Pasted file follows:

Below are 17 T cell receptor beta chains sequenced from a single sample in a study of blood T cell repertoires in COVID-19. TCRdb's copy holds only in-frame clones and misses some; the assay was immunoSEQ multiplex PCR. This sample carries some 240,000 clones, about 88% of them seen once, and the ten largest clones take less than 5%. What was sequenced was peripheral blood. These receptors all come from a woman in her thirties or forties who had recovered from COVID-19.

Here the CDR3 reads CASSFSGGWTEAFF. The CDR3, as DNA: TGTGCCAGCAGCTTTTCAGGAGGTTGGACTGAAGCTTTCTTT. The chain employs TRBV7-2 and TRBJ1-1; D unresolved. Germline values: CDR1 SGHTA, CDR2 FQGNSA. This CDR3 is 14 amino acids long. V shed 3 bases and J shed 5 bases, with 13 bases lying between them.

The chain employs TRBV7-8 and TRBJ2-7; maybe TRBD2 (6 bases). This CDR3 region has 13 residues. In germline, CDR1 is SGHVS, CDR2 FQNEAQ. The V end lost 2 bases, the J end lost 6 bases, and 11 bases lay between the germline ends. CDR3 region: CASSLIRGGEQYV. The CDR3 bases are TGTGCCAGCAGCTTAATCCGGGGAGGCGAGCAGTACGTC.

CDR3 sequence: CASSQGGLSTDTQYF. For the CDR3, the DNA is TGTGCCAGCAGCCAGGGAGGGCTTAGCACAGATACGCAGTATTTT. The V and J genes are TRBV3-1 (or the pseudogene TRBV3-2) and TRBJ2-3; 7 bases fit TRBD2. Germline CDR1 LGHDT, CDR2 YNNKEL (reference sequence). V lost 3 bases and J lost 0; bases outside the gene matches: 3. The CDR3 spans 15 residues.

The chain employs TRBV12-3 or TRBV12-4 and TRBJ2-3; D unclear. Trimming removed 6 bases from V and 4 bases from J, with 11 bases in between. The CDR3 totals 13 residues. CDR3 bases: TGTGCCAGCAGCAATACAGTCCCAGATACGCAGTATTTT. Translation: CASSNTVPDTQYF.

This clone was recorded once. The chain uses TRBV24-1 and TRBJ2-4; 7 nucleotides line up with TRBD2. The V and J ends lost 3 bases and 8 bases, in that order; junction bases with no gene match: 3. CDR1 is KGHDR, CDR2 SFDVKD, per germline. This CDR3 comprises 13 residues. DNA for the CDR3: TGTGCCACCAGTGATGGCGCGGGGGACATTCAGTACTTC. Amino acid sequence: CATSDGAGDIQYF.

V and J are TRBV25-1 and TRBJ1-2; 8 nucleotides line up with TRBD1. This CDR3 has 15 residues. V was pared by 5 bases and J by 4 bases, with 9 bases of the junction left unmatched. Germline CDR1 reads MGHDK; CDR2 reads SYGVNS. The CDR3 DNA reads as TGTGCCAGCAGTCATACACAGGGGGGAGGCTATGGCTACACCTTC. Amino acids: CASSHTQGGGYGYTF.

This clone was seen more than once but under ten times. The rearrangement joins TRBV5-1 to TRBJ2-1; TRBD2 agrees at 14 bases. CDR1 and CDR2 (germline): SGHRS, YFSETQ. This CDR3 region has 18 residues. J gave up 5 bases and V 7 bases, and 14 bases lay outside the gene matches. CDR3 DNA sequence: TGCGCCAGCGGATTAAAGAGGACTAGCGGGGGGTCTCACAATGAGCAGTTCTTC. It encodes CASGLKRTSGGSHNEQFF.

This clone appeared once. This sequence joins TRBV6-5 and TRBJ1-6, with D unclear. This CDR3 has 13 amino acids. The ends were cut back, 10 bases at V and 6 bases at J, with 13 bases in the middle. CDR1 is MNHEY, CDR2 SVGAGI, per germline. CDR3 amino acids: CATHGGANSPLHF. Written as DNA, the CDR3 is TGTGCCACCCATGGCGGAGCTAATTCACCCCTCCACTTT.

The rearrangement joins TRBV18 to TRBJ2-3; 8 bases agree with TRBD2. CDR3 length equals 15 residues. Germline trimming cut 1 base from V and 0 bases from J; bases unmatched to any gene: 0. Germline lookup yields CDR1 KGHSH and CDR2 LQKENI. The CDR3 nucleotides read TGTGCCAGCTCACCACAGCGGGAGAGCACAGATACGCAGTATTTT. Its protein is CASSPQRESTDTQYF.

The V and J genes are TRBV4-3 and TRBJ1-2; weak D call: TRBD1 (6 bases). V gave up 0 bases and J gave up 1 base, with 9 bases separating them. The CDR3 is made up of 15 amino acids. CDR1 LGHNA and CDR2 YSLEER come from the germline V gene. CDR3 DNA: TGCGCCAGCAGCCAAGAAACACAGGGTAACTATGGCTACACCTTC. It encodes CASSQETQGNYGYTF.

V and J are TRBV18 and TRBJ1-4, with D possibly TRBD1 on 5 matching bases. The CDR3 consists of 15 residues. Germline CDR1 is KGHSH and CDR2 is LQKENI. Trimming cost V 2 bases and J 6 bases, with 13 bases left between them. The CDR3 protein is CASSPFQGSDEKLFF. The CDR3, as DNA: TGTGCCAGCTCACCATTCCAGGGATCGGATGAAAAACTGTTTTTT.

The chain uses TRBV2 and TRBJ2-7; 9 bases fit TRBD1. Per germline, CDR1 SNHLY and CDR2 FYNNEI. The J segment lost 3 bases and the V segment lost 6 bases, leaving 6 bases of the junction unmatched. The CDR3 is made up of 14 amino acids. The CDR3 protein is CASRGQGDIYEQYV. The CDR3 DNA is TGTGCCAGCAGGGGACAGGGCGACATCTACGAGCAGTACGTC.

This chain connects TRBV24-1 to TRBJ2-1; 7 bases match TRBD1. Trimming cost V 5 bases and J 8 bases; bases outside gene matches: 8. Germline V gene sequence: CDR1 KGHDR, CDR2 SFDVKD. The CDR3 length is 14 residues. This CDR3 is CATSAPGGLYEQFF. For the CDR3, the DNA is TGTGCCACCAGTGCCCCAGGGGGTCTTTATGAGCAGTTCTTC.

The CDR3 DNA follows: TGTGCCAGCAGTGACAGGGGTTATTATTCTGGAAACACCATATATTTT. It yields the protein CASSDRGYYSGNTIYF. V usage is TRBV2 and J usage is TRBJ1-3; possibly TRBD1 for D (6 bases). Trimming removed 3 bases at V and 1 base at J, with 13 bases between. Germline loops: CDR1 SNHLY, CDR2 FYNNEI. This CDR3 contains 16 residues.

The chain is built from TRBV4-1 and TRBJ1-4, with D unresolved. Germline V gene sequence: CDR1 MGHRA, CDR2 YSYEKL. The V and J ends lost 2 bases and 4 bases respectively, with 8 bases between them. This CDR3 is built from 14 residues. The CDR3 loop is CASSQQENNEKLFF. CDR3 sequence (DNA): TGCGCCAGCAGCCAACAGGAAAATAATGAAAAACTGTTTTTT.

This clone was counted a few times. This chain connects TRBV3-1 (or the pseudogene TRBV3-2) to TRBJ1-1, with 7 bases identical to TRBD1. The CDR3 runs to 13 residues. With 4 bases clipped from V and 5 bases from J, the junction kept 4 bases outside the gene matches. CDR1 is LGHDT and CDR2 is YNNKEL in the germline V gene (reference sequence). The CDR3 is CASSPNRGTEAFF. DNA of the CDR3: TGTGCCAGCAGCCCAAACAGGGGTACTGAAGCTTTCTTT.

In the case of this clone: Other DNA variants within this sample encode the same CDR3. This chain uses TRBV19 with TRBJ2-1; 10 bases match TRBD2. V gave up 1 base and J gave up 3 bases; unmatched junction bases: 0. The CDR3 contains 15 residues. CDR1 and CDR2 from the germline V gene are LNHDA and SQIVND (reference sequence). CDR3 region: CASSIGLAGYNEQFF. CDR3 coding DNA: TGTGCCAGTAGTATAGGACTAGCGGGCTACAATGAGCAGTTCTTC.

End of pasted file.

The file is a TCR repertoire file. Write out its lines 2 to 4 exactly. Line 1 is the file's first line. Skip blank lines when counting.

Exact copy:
Here the CDR3 reads CASSFSGGWTEAFF. The CDR3, as DNA: TGTGCCAGCAGCTTTTCAGGAGGTTGGACTGAAGCTTTCTTT. The chain employs TRBV7-2 and TRBJ1-1; D unresolved. Germline values: CDR1 SGHTA, CDR2 FQGNSA. This CDR3 is 14 amino acids long. V shed 3 bases and J shed 5 bases, with 13 bases lying between them.

The chain employs TRBV7-8 and TRBJ2-7; maybe TRBD2 (6 bases). This CDR3 region has 13 residues. In germline, CDR1 is SGHVS, CDR2 FQNEAQ. The V end lost 2 bases, the J end lost 6 bases, and 11 bases lay between the germline ends. CDR3 region: CASSLIRGGEQYV. The CDR3 bases are TGTGCCAGCAGCTTAATCCGGGGAGGCGAGCAGTACGTC.

CDR3 sequence: CASSQGGLSTDTQYF. For the CDR3, the DNA is TGTGCCAGCAGCCAGGGAGGGCTTAGCACAGATACGCAGTATTTT. The V and J genes are TRBV3-1 (or the pseudogene TRBV3-2) and TRBJ2-3; 7 bases fit TRBD2. Germline CDR1 LGHDT, CDR2 YNNKEL (reference sequence). V lost 3 bases and J lost 0; bases outside the gene matches: 3. The CDR3 spans 15 residues.